Who Ya Gonna Call?

Publisher’s Note

Decades-old local family businesses have been saving my butt lately.

Having just moved into a new house (the day before Ida hit actually; our timing is impeccable) and with a new baby scheduled to appear sometime this month, it feels like we’ve been doing nothing but making purchases for months now. But while we’ve certainly spent a fair amount on Amazon, we’ve run into a few challenges that it turns out could only be solved by looking local.

(Note: I don’t usually give a personal shoutout to specific businesses in my ed note, but since this is our family business issue, I can’t help myself this time.)

The first issue that needed solving was our side door. It’s ugly and old and in bad shape. We knew that when we bought our 1913 house. Simple fix though, right? Just get a new door at Lowe’s. Nope! Turns out it’s a weird size that was common 100 years ago, but not so much now. Faced with spending thousands on a custom door, I pinned all my hopes on a 49-year-old family business just off Oretha Castle Haley Boulevard called The Bank Architectural Antiques. Within a half hour, I was guided through 48,000 square feet of architectural salvage to a door that they could fix up to fit my needs perfectly, and for just a few hundred dollars! And hey! Would I like a window in that door? No problem. They would just send it over to another family-owned business down the street, Haro Glass and Mirror Works — a custom glass and mirror shop operating since 1954 — who could create whatever I wanted. Jackpot!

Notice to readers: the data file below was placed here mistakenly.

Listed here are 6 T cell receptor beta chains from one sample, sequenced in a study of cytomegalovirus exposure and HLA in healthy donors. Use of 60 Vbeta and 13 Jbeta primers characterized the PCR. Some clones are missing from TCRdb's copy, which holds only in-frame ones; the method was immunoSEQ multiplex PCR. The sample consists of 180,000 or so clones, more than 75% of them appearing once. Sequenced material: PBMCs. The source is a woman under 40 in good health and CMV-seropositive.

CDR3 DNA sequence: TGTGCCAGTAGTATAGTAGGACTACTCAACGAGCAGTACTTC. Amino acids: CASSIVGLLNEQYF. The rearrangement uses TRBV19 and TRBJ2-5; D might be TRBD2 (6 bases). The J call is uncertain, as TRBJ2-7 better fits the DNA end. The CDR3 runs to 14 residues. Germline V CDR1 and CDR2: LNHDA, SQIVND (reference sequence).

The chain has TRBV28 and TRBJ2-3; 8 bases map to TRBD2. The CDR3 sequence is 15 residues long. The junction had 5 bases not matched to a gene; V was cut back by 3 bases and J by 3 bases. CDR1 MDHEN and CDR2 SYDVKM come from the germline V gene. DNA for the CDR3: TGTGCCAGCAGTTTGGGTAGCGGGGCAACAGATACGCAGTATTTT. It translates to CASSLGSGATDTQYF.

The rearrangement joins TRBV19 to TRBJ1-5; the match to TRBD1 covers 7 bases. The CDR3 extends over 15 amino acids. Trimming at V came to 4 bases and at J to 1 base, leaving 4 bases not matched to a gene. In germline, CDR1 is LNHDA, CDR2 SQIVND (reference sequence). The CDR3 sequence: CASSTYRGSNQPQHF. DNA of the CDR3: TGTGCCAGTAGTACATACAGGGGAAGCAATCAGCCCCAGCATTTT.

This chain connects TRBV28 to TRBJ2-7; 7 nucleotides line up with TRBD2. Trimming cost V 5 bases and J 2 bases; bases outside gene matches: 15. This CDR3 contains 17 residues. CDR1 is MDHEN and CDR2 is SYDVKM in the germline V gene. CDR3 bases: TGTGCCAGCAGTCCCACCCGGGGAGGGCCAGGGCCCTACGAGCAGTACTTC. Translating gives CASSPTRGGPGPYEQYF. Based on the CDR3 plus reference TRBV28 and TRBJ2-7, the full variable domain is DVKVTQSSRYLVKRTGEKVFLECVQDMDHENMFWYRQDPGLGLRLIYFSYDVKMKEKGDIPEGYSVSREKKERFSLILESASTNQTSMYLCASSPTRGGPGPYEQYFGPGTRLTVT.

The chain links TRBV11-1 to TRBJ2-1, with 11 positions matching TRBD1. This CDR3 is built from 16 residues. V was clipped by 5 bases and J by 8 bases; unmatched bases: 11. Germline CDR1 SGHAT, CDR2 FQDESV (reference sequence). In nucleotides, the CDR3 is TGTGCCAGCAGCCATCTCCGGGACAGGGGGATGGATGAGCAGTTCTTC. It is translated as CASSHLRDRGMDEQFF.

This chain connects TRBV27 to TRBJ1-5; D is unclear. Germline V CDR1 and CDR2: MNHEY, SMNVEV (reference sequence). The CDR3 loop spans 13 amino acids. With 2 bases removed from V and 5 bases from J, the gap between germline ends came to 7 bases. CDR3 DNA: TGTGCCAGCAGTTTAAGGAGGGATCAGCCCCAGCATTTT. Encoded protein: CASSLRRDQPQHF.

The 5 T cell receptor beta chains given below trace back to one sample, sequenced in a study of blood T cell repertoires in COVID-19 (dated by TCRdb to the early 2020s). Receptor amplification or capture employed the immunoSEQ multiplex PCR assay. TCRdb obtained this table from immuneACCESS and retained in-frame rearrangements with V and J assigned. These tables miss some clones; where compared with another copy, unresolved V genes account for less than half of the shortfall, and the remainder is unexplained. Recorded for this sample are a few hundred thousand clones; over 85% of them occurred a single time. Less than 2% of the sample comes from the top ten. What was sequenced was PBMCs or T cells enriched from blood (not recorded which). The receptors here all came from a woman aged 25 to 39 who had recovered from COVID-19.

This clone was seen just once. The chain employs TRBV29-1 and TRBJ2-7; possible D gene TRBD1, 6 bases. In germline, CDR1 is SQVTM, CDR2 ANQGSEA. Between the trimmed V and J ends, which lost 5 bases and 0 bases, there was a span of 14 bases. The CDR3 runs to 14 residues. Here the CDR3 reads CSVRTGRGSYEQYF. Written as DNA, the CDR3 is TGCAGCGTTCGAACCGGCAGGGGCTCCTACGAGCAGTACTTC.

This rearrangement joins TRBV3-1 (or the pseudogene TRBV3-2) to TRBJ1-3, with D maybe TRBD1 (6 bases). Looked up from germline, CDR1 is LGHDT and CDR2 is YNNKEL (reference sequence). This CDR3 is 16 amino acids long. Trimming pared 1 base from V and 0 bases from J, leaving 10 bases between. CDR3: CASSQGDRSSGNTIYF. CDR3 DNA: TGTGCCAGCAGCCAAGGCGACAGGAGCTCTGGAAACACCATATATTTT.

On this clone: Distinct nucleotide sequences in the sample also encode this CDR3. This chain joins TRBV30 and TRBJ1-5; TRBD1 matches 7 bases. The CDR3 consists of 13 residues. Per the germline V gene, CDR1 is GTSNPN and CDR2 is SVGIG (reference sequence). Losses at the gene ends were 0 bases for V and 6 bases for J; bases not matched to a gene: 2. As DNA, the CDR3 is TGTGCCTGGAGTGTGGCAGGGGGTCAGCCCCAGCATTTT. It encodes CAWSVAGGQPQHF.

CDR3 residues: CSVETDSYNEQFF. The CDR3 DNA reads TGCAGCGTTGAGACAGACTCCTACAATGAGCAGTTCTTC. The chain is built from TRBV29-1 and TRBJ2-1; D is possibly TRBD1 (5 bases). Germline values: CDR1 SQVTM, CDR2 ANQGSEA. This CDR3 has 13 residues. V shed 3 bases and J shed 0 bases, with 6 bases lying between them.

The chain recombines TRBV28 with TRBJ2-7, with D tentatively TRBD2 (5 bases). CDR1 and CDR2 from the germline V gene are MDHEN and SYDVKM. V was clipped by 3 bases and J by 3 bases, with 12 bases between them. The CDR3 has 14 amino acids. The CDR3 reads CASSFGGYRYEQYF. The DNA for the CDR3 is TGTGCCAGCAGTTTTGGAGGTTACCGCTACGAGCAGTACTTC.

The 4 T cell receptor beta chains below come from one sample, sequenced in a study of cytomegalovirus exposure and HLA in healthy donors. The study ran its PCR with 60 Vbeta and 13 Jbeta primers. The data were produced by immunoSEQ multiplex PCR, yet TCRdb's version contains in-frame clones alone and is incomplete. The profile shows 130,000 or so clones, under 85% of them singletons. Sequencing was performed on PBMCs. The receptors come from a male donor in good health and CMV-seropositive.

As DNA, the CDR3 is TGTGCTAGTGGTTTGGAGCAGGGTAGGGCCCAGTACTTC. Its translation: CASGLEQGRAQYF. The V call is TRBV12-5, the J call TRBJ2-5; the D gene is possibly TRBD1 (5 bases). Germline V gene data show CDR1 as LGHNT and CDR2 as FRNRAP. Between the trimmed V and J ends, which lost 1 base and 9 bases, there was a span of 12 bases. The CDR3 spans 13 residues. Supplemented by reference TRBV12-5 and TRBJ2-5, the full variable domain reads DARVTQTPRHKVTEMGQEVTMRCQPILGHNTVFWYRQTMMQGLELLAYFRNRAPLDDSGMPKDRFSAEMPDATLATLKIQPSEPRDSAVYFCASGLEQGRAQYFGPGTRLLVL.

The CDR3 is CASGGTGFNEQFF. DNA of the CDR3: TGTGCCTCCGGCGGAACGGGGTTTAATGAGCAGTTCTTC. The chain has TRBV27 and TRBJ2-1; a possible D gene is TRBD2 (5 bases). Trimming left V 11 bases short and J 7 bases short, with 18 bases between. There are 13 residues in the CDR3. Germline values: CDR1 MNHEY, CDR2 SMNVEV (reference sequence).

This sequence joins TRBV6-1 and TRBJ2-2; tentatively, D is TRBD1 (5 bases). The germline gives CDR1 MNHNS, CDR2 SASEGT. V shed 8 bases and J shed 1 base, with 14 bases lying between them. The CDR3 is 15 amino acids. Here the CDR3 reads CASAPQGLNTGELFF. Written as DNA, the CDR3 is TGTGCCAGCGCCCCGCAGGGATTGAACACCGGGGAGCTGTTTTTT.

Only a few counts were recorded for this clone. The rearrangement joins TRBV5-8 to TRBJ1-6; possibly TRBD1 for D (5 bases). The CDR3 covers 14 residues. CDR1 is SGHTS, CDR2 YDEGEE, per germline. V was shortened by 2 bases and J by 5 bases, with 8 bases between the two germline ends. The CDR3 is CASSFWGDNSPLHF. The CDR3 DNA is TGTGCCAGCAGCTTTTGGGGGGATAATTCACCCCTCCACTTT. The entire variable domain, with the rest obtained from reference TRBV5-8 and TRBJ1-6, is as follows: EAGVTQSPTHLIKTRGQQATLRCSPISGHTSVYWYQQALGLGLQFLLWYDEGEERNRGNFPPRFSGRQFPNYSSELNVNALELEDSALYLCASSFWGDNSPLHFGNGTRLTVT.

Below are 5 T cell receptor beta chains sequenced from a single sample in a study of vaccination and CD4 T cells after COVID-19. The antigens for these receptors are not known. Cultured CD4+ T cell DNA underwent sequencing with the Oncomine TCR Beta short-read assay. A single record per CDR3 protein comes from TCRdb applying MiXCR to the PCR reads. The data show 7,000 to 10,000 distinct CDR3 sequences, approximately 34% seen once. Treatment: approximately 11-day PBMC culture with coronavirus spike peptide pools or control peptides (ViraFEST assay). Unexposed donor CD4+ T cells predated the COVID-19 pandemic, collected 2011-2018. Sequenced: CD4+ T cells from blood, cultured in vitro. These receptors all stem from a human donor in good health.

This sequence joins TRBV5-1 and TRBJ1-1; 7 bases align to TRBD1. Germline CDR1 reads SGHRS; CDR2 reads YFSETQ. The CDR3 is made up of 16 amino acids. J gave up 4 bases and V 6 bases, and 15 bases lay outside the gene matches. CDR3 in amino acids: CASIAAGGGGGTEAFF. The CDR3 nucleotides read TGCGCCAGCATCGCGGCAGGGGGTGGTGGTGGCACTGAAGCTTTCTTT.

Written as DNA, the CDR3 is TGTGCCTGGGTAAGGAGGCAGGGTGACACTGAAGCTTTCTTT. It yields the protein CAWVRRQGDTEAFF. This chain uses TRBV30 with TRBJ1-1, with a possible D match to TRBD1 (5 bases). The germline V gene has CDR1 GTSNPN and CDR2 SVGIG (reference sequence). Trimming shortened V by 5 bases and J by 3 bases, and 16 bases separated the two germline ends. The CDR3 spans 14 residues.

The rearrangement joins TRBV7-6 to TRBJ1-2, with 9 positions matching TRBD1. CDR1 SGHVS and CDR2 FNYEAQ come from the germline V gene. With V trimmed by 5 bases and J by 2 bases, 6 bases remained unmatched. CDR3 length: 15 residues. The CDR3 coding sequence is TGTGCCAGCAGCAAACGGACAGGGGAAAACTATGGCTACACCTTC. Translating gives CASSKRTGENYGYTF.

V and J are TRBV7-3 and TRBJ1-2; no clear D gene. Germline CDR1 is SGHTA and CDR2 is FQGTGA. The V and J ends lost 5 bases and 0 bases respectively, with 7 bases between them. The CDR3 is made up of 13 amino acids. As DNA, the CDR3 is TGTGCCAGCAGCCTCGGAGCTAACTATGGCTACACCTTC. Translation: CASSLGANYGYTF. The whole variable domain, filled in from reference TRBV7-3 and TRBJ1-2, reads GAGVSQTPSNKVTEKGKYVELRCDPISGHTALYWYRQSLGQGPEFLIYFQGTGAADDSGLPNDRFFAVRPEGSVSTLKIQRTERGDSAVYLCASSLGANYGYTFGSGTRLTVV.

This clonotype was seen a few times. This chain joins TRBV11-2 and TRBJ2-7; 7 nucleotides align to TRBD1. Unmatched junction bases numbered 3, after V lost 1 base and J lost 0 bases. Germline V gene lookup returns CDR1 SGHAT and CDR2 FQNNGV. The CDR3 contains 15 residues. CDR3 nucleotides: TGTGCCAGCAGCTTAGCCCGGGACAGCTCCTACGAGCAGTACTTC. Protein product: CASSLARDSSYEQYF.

That problem solved, we went looking for a chair for the new family member — one that would do it all: glide, recline and swivel. I’m a picky furniture buyer, so there was no way I was buying a chair without sitting in it, which meant online options were out. Unfortunately, however, with all the supply chain issues right now, after a full weekend of furniture shopping it seemed finding our dream chair in stock was not in the cards. Great, a parenting fail already.

In a last-ditch effort, we made our first trip to Hurwitz Mintz Furniture. A family-owned business for 98 years that promotes itself as the “South’s largest furniture store,” the Airline Highway store’s 125,000 square feet did not disappoint. Four days later, a chair that ticked all our boxes was sitting in the living room.

Our experiences with all three of these businesses was marked by amazing customer service, but more than that, it felt good to spend our money with them, to be supporting the continuation of a dream that, in these three cases, started way before we were born and is still going strong, and all right in our own backyard.

According to our cover story Q&A with Rosalind Butler, director of Tulane University’s Family Business Center, family businesses are in a good position in today’s challenging economy due in part to their tendency to be able to pivot quicker and the fact they’re less likely to take on debt, and less likely to have layoffs.

As someone who has become an even bigger fan of local family businesses as of late, I’m happy to hear it. Long live our family businesses!


Happy Reading,

Kimberley Singletary, Managing Editor